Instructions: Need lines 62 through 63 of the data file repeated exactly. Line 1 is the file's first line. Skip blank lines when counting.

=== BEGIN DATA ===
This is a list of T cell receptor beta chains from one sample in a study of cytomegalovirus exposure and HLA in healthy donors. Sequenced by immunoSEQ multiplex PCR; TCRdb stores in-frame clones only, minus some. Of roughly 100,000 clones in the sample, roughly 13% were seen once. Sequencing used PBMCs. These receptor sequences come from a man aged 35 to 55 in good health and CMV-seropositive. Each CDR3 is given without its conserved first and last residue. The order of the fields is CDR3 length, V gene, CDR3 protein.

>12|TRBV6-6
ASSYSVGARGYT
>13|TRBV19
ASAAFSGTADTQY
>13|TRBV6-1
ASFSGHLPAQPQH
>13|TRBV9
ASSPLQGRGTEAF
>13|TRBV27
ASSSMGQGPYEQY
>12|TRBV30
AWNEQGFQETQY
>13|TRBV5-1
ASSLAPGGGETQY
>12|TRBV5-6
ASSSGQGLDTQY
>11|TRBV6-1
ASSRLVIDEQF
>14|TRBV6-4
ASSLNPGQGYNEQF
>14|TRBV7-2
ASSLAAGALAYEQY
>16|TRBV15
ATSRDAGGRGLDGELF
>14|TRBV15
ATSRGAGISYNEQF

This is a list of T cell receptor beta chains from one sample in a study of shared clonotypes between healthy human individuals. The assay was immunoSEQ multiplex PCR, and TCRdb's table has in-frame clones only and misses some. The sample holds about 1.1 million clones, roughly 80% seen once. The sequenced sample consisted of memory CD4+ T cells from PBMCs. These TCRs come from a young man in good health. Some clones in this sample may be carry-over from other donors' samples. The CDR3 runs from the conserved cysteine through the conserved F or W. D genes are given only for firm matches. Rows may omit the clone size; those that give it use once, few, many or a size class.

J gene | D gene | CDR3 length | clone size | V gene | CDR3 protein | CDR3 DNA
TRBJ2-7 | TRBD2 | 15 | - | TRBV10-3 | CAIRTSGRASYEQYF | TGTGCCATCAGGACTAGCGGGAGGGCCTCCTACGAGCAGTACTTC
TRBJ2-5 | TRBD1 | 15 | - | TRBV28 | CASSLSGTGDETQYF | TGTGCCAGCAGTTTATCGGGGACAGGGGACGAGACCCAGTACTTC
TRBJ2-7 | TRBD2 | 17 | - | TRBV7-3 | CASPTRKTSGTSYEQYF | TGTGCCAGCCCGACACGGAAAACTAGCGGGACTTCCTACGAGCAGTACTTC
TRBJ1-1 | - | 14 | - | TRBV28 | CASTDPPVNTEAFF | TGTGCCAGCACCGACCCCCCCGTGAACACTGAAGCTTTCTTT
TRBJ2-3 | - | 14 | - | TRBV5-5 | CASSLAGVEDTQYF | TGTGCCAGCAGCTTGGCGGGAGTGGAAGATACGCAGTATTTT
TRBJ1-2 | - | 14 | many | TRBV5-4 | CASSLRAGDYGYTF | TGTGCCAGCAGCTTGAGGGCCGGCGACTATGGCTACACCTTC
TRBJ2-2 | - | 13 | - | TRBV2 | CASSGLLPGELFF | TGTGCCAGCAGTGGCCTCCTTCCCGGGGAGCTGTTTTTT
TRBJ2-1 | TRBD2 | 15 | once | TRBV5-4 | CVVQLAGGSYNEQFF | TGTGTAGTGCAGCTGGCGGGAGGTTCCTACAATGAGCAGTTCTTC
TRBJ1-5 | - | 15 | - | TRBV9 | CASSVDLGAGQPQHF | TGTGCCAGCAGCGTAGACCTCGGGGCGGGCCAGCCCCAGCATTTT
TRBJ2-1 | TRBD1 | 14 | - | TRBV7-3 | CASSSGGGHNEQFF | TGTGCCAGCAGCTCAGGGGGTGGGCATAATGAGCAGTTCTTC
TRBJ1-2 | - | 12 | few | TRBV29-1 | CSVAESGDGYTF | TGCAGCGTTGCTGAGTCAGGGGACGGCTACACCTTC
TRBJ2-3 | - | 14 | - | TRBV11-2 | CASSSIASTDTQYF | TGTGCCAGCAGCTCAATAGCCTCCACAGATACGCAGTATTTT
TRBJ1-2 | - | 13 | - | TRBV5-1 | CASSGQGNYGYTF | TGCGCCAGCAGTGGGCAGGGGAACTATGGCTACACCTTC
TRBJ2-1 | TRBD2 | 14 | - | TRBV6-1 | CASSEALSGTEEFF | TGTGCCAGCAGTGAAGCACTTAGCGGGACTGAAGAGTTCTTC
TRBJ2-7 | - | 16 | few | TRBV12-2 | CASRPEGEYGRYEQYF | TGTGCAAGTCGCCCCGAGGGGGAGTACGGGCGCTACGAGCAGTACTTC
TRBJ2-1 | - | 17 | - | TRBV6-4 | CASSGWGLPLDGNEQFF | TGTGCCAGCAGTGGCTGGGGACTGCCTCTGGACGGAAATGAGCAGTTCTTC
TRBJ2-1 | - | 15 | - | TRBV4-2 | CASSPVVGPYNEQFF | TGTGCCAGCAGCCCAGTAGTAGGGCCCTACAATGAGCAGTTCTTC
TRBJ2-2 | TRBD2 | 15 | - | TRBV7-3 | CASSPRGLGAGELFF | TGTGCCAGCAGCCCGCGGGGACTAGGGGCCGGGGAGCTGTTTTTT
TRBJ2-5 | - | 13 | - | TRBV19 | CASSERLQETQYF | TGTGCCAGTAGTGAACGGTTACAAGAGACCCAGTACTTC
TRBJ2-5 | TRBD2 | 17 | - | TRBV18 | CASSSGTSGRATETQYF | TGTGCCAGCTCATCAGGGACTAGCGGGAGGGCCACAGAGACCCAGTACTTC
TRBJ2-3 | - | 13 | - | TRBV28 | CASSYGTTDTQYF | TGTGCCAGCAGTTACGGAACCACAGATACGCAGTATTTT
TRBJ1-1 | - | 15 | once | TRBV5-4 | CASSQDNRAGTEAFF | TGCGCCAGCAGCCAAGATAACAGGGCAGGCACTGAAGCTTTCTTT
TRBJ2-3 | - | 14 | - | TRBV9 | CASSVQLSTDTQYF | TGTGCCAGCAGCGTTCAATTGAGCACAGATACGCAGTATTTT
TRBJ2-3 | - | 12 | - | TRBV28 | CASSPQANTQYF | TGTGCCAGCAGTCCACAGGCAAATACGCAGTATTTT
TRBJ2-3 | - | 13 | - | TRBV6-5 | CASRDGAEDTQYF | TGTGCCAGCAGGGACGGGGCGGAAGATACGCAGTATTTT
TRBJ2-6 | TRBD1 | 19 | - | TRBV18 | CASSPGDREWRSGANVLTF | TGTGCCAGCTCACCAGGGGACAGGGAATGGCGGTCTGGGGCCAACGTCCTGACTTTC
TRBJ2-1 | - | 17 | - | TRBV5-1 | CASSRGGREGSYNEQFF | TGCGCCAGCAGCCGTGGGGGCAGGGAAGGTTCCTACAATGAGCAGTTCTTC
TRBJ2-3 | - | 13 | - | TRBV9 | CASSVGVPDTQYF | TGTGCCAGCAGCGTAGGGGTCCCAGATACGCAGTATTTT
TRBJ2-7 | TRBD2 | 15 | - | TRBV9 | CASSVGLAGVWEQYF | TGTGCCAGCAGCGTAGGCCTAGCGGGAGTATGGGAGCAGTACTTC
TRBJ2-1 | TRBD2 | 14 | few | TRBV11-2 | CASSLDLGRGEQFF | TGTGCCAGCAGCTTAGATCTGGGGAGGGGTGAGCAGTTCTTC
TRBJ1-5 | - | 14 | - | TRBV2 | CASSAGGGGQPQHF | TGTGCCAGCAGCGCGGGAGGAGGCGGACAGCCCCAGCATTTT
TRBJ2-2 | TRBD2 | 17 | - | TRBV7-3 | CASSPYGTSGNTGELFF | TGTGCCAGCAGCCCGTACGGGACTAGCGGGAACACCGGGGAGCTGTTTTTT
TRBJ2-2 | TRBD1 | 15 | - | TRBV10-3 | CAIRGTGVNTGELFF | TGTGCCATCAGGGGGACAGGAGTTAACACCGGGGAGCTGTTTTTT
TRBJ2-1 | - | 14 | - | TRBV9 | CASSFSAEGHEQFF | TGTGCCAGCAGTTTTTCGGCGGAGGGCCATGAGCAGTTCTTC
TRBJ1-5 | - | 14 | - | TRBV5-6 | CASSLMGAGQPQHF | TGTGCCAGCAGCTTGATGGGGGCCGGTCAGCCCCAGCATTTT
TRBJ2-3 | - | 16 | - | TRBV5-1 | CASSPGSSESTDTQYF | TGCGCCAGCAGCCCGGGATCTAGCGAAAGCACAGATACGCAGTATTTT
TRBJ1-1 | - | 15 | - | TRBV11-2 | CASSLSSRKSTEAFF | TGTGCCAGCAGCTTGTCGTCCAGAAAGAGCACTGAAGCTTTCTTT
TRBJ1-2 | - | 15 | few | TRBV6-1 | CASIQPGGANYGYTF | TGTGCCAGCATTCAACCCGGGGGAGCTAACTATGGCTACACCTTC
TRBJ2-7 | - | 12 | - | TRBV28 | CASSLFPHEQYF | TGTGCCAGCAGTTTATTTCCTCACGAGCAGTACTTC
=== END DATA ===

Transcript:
TRBJ2-2 | TRBD1 | 15 | - | TRBV10-3 | CAIRGTGVNTGELFF | TGTGCCATCAGGGGGACAGGAGTTAACACCGGGGAGCTGTTTTTT
TRBJ2-1 | - | 14 | - | TRBV9 | CASSFSAEGHEQFF | TGTGCCAGCAGTTTTTCGGCGGAGGGCCATGAGCAGTTCTTC